Forum for Science, Industry and Business

Sponsored by:     3M 
Search our Site:

 

Trigger for Brain Plasticity Identified

11.08.2008
Researchers have long sought a factor that can trigger the brain’s ability to learn – and perhaps recapture the “sponge-like” quality of childhood. In the August 8 issue of the journal Cell, neuroscientists at Children’s Hospital Boston report that they’ve identified such a factor, a protein called Otx 2.

Otx2 helps a key type of cell in the cortex to mature, initiating a critical period -- a window of heightened brain plasticity, when the brain can readily make new connections.

The work was done in a mouse model of the visual system, a classic model for understanding how the brain sets up its wiring in response to input from the outside world. But Takao Hensch, PhD, of the Neurobiology Program and Department of Neurology at Children’s, the study’s senior investigator, speculates that there may be similar factors from the auditory, olfactory and other sensory systems that help time critical periods. Timing is important, because the brain needs to rewire itself at the right moment -- when it's getting the optimal sensory input.

“If the timing is off, the brain won't set up its circuits properly,” Hensch says.

Being able to control the timing of critical periods in different parts of the brain could possibly ameliorate developmental disorders such as autism, in which researchers believe critical periods may be inappropriately accelerated or delayed. Retriggering a critical period might also help people learn more readily after childhood – acquiring a new language, developing musical abilities or recovering from stroke or brain injury, for example.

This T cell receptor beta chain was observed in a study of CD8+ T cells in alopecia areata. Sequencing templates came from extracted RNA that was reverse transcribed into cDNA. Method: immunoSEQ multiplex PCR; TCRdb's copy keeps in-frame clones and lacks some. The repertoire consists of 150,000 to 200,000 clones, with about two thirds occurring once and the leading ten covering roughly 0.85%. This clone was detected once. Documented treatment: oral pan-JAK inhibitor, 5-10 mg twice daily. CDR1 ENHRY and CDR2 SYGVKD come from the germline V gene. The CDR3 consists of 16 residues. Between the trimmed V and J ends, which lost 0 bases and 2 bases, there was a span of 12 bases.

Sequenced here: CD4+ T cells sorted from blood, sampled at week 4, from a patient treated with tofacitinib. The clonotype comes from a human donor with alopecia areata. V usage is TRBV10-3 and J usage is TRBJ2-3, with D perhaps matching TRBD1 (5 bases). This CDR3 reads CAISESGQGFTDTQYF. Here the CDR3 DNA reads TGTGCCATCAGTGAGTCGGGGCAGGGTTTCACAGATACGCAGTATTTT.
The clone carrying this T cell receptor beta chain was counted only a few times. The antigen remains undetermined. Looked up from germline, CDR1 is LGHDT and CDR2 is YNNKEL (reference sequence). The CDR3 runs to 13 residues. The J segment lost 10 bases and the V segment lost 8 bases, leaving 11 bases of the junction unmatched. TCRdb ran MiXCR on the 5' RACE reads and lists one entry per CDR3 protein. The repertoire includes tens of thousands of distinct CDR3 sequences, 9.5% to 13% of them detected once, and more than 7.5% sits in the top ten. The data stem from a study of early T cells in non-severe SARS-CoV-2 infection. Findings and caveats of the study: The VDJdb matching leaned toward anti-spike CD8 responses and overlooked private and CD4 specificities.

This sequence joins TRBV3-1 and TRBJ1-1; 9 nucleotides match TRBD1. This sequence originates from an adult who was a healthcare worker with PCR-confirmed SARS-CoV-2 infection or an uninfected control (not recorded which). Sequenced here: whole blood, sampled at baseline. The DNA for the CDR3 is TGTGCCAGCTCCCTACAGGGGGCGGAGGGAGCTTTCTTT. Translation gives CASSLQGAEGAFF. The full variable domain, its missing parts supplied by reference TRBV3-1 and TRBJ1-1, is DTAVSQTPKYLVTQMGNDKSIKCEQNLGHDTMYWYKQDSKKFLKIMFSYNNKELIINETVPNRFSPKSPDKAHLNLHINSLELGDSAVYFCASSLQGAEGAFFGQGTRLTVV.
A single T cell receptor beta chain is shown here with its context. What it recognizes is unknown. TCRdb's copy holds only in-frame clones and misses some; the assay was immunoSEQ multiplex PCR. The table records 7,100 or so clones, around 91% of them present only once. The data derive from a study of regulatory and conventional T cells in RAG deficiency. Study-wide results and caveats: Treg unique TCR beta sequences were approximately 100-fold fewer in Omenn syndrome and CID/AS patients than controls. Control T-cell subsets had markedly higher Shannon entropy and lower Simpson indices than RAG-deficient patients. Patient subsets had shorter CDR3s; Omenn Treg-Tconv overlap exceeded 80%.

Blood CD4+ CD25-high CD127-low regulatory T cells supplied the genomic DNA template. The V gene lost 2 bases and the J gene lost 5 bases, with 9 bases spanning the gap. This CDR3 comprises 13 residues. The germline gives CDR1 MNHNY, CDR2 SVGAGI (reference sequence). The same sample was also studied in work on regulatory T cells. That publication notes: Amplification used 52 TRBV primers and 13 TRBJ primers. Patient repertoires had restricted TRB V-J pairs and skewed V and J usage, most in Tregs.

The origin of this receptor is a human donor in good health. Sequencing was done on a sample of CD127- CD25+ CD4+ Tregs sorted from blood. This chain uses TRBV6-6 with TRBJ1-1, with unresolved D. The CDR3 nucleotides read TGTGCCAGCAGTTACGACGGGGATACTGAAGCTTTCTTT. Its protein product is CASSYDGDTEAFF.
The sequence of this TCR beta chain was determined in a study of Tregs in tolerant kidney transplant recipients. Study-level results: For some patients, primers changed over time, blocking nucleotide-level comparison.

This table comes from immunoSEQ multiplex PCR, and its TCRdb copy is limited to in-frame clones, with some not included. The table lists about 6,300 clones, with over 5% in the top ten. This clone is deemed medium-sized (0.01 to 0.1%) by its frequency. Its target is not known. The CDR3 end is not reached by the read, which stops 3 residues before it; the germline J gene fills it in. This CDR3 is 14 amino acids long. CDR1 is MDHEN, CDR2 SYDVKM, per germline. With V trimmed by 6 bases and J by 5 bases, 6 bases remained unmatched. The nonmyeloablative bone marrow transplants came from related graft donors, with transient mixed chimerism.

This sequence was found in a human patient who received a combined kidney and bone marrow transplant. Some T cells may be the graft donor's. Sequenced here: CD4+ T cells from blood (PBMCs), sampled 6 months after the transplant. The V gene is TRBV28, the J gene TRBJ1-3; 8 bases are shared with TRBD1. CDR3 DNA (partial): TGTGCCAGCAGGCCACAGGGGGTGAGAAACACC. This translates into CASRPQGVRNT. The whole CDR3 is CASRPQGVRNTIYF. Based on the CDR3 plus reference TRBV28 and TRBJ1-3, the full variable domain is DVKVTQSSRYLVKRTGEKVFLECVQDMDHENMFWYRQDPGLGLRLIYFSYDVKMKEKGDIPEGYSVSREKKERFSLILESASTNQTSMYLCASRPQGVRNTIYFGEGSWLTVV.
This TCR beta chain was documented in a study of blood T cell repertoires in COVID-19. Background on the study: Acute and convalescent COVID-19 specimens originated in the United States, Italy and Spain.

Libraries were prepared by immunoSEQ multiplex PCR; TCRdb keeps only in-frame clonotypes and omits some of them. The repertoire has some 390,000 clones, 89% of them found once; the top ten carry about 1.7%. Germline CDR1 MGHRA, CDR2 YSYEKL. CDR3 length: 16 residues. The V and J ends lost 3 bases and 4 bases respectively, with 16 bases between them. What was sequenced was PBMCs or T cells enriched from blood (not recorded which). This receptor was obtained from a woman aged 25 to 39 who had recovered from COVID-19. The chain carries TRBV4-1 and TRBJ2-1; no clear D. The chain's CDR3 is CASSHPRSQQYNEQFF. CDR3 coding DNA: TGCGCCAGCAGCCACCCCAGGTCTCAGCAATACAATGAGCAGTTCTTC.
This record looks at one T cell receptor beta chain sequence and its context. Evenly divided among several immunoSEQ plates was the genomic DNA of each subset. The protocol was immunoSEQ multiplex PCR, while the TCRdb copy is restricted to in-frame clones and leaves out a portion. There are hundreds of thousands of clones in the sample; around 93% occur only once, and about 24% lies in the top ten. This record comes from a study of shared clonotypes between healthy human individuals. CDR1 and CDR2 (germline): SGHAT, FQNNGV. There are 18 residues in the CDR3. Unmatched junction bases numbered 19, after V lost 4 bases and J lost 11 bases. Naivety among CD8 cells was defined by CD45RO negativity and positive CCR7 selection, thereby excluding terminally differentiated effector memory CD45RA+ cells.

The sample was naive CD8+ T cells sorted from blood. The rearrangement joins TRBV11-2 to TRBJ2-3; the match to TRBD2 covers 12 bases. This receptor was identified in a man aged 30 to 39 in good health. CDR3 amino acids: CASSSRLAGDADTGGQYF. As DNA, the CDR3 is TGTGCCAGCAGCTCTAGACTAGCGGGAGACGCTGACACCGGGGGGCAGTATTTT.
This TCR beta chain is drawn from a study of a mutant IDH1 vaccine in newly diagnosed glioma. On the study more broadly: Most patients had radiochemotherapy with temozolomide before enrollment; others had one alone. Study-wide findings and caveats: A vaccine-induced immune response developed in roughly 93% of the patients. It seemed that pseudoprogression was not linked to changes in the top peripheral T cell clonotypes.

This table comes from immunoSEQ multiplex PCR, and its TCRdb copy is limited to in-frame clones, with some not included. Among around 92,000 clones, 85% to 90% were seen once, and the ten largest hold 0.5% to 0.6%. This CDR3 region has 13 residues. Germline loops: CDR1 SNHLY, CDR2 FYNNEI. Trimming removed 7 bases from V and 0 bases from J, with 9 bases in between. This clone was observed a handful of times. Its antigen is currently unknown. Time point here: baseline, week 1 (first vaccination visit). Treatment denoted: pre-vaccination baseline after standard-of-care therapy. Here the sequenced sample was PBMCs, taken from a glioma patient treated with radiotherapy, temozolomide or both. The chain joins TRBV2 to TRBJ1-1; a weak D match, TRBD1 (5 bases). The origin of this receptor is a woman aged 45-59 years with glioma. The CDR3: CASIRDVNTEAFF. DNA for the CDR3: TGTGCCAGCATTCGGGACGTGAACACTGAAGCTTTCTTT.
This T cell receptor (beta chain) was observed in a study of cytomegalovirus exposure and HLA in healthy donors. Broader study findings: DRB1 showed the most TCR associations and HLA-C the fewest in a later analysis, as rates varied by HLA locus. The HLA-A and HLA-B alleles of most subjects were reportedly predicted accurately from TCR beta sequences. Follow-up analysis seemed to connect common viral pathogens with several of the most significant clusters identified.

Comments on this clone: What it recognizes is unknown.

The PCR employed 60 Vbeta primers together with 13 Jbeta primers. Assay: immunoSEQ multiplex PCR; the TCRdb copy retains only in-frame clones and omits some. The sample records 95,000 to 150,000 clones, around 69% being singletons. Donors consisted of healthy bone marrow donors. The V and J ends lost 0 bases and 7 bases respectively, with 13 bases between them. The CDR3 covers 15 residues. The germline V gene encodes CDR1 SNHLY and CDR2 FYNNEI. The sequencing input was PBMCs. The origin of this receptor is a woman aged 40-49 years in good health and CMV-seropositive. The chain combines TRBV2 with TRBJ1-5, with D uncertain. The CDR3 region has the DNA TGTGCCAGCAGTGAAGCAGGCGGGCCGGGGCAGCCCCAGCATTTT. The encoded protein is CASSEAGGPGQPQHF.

Interestingly, Hensch and colleagues found that the brain cells that switch on critical periods in the visual system (parvalbumin cells) don’t actually make Otx2 themselves. Instead, Otx2 is sent by the retina. In essence, the eye is telling the brain, "The eyes are ready and seeing properly -- you can rewire now."

"The eye is telling the brain when to become plastic, rather than the brain developing on its own clock," says Hensch, who is also a professor at Harvard Medical School and at Harvard University’s Department of Molecular & Cellular Biology. “The idea that this class of molecular messenger is passed from cell to cell is considered unorthodox in cell biology.” This idea, however, has long been advocated by Dr. Alain Prochiantz of the Ecole Normale Superieure (Paris) and College de France, Hensch’s collaborator and a coauthor on the study.

It was previously known that when parvalbumin cells mature, they set up inhibitory circuits in the cortex, balancing the existing excitatory circuits. Hensch and others have shown that setting up inhibitory circuits is key in launching critical periods. “Early excitatory input is important to make first contacts between neurons,” Hensch explains. “But then, at the next stage, you need inhibition.”